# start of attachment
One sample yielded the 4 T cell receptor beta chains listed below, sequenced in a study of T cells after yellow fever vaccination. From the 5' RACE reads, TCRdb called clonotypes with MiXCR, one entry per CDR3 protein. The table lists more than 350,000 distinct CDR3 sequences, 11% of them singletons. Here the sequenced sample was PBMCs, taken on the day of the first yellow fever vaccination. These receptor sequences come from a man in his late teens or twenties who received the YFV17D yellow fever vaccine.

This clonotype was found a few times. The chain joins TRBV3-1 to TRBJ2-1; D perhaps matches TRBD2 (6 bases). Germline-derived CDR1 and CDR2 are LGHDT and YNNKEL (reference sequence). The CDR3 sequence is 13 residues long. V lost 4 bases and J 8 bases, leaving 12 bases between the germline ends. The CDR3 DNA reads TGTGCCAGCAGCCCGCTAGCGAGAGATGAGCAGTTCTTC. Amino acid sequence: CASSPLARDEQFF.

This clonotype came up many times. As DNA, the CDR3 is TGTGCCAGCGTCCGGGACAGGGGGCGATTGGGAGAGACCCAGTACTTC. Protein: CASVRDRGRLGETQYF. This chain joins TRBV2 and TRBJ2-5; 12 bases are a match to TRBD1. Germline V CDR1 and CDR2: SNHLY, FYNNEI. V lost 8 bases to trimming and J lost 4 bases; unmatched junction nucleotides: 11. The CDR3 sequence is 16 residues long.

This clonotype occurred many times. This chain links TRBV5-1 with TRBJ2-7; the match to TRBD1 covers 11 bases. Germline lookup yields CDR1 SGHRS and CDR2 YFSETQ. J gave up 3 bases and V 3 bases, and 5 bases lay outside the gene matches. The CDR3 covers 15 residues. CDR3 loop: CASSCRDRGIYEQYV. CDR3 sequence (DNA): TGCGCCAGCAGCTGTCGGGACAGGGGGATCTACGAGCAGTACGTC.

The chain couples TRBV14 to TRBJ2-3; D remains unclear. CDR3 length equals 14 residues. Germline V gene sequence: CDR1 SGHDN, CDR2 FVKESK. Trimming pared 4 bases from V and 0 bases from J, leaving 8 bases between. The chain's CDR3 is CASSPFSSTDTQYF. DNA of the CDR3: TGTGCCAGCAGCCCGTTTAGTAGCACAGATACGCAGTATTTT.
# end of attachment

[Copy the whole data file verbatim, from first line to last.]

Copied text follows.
One sample yielded the 4 T cell receptor beta chains listed below, sequenced in a study of T cells after yellow fever vaccination. From the 5' RACE reads, TCRdb called clonotypes with MiXCR, one entry per CDR3 protein. The table lists more than 350,000 distinct CDR3 sequences, 11% of them singletons. Here the sequenced sample was PBMCs, taken on the day of the first yellow fever vaccination. These receptor sequences come from a man in his late teens or twenties who received the YFV17D yellow fever vaccine.

This clonotype was found a few times. The chain joins TRBV3-1 to TRBJ2-1; D perhaps matches TRBD2 (6 bases). Germline-derived CDR1 and CDR2 are LGHDT and YNNKEL (reference sequence). The CDR3 sequence is 13 residues long. V lost 4 bases and J 8 bases, leaving 12 bases between the germline ends. The CDR3 DNA reads TGTGCCAGCAGCCCGCTAGCGAGAGATGAGCAGTTCTTC. Amino acid sequence: CASSPLARDEQFF.

This clonotype came up many times. As DNA, the CDR3 is TGTGCCAGCGTCCGGGACAGGGGGCGATTGGGAGAGACCCAGTACTTC. Protein: CASVRDRGRLGETQYF. This chain joins TRBV2 and TRBJ2-5; 12 bases are a match to TRBD1. Germline V CDR1 and CDR2: SNHLY, FYNNEI. V lost 8 bases to trimming and J lost 4 bases; unmatched junction nucleotides: 11. The CDR3 sequence is 16 residues long.

This clonotype occurred many times. This chain links TRBV5-1 with TRBJ2-7; the match to TRBD1 covers 11 bases. Germline lookup yields CDR1 SGHRS and CDR2 YFSETQ. J gave up 3 bases and V 3 bases, and 5 bases lay outside the gene matches. The CDR3 covers 15 residues. CDR3 loop: CASSCRDRGIYEQYV. CDR3 sequence (DNA): TGCGCCAGCAGCTGTCGGGACAGGGGGATCTACGAGCAGTACGTC.

The chain couples TRBV14 to TRBJ2-3; D remains unclear. CDR3 length equals 14 residues. Germline V gene sequence: CDR1 SGHDN, CDR2 FVKESK. Trimming pared 4 bases from V and 0 bases from J, leaving 8 bases between. The chain's CDR3 is CASSPFSSTDTQYF. DNA of the CDR3: TGTGCCAGCAGCCCGTTTAGTAGCACAGATACGCAGTATTTT.